There is no reason artful and precise ought to be mutually exclusive. Precision means being exacting enough with an artwork to successfully bring off an intended effect. I fail to see what is “artful” about failing in that mission.
I’m not equating precision here with restraint or artfulness with energy. A photorealist painter is not superior to Kandinsky just because it looks more exact by the most banal grading criteria. Kandinsky is very precise in his energy. Good Faulkner is very precise. A writer such as Aira sins not because he is too artful but because he is too lazy to perfect his language and his ideas beyond that inchoate first draft.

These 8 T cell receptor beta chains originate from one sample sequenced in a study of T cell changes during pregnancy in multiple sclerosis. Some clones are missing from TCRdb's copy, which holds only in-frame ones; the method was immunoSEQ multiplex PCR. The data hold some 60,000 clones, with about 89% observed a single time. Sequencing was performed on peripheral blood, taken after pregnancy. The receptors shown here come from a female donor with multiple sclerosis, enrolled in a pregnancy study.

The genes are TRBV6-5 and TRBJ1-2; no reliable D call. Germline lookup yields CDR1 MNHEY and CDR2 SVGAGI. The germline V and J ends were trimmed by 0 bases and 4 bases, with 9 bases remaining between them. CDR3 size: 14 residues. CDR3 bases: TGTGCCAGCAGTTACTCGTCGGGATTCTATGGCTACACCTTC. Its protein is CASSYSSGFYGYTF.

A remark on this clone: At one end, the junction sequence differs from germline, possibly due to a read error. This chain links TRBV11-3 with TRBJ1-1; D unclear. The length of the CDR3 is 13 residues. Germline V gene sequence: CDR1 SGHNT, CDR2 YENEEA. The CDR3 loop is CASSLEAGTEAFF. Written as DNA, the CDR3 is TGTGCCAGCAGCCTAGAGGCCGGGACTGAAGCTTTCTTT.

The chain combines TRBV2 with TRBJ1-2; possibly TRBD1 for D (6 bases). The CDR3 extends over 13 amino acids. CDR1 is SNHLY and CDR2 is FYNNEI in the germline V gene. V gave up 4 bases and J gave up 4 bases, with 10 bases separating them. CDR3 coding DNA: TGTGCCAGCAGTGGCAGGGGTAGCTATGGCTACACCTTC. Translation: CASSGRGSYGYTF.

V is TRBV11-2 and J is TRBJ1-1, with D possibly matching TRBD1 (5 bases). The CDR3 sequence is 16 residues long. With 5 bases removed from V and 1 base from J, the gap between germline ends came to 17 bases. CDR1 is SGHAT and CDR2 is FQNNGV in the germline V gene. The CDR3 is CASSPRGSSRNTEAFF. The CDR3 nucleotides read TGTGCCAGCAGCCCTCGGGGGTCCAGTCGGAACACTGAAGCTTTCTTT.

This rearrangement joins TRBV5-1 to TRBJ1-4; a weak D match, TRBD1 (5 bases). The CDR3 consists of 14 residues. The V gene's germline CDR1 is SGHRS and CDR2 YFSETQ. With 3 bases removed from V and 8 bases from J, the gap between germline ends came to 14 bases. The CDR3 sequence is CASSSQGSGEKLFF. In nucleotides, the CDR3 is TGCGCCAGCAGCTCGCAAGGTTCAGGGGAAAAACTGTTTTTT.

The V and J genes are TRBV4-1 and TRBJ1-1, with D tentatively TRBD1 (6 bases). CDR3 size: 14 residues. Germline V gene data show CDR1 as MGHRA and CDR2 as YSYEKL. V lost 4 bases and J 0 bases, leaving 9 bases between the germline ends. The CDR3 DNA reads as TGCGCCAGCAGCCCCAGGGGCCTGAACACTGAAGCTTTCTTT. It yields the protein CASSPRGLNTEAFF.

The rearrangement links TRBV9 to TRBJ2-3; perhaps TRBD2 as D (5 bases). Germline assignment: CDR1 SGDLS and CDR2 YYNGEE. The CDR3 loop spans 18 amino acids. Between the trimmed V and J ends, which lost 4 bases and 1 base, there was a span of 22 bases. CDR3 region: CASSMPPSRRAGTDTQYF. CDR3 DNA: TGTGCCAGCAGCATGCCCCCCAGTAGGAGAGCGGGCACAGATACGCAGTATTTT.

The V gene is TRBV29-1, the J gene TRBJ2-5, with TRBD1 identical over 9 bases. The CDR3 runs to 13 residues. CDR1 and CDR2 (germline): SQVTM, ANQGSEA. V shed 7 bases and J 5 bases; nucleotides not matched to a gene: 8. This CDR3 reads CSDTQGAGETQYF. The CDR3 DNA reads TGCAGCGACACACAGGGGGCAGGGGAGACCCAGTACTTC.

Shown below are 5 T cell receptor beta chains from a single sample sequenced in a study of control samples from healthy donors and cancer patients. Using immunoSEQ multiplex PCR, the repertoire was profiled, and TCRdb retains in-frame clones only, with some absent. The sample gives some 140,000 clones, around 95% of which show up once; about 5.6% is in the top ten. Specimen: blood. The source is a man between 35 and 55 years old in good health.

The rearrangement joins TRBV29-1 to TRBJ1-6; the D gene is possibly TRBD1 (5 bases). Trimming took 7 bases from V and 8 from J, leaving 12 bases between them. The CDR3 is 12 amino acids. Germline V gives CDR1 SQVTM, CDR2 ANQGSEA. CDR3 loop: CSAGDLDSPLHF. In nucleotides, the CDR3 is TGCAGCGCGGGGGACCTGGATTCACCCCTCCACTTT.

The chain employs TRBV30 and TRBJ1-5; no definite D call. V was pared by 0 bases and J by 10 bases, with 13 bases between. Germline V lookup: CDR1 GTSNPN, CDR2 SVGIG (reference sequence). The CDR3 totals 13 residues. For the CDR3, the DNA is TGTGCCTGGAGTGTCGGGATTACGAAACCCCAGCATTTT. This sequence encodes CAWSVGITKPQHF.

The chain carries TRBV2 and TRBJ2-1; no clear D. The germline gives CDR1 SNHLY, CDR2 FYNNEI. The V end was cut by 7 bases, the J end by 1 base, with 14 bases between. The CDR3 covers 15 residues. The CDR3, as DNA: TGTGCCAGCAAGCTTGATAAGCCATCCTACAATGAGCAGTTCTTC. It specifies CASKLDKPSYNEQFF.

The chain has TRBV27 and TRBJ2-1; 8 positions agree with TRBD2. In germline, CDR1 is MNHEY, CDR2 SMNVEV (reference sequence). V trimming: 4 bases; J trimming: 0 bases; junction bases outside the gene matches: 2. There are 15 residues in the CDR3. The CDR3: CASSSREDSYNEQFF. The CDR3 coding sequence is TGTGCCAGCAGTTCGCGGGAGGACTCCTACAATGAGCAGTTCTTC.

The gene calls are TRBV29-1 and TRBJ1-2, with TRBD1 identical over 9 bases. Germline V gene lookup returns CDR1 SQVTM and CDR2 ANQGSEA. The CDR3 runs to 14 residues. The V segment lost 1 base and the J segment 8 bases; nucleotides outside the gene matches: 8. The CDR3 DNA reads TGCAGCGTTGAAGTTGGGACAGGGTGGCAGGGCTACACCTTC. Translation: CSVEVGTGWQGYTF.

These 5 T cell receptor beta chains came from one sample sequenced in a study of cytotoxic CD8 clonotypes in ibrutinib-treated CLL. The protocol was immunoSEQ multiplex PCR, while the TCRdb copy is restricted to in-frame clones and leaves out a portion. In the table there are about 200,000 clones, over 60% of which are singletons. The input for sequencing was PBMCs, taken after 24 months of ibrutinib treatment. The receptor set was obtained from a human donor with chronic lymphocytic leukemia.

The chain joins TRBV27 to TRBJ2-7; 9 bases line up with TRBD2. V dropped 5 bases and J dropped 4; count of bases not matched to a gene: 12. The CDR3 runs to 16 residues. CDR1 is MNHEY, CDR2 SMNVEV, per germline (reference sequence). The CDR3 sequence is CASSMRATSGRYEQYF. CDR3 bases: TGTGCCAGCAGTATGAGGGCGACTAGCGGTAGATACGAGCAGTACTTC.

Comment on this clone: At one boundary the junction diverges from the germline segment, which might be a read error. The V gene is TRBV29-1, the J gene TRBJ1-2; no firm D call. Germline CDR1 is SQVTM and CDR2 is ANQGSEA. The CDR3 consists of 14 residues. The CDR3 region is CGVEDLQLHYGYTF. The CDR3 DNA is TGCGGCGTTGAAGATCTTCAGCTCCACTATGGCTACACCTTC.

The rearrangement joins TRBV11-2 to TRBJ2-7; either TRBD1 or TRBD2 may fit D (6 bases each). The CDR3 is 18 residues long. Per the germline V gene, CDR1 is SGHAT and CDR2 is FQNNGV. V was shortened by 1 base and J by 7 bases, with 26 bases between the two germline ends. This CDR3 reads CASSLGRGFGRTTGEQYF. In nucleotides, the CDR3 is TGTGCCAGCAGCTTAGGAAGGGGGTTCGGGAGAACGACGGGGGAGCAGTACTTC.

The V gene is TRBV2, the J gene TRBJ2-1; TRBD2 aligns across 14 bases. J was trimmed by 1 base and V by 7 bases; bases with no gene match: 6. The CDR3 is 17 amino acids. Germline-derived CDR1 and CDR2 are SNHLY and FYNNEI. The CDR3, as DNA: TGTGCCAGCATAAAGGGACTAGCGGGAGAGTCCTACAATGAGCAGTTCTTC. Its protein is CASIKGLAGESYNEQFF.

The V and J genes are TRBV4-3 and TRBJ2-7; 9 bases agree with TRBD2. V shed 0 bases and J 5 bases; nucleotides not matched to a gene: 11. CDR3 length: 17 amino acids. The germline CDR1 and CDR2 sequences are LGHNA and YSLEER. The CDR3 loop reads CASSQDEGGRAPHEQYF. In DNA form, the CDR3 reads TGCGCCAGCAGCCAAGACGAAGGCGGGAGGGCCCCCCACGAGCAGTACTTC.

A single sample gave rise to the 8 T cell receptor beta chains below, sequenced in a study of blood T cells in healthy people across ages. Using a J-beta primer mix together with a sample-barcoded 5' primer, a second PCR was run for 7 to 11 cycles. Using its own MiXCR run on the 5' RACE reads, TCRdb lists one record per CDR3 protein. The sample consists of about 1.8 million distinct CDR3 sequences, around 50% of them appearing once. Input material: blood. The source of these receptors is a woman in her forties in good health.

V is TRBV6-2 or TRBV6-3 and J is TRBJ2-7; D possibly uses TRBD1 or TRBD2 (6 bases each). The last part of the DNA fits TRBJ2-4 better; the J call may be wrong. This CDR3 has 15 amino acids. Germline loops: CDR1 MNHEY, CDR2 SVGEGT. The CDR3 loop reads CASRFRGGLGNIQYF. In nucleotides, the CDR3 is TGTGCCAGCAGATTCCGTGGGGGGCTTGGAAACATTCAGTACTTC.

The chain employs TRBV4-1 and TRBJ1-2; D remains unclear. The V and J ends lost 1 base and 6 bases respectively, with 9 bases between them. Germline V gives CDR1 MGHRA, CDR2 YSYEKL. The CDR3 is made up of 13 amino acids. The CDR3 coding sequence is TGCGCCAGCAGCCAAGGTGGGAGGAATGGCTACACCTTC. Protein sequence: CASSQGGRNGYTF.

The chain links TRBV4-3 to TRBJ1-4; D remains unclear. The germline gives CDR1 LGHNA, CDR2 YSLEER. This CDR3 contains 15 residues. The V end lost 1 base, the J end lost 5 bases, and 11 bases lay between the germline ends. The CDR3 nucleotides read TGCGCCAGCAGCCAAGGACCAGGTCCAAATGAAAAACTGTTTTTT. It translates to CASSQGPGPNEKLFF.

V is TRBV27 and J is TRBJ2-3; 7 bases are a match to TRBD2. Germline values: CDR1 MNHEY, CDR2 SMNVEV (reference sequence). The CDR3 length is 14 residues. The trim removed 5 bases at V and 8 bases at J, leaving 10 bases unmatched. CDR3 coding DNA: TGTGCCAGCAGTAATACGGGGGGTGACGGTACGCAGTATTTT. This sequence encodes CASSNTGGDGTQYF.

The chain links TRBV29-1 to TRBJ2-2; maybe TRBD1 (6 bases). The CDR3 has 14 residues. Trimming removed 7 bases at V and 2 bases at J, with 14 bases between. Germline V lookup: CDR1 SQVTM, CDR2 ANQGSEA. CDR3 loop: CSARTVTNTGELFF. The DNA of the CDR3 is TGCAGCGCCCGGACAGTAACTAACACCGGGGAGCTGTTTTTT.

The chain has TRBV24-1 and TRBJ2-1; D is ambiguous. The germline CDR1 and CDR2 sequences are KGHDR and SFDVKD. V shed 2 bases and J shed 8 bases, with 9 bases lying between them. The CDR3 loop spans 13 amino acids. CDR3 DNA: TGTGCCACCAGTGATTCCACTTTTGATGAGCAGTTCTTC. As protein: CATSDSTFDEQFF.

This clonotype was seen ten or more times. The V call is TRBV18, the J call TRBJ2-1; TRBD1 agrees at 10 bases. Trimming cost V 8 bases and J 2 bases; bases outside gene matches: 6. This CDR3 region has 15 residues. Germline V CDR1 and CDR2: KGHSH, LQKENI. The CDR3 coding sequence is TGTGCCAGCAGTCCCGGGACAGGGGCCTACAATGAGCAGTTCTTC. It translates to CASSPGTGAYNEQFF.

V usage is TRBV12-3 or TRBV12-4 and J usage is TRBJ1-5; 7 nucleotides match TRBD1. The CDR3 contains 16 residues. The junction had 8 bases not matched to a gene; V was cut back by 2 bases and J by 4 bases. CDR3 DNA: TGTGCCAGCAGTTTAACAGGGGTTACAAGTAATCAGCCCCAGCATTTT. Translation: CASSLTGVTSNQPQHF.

I do agree that McCarthy has written some marvelous pages.
19 December 2009 at 18:10
I only even brought up Aira, Wolfe, and McCarthy because they have been negatively assessed in various ways in the blog, Aira for lack of clarity in style, Wolfe for lack of narrative clarity. McCarthy wasn’t directly critiqued anywhere except for being negatively compared to John Williams. I was just trying to articulate that the reason some of the statements in the blog failed to resonate with me is that I don’t mind an imprecise work either stylistically, structurally, or plot wise. As long as the writing is, well, lush and artful, which, although you don’t, I often do associate with a lack of restraint and with energy, I am very forgiving. Which, I guess, isn’t a very useful statement to make, I do admit.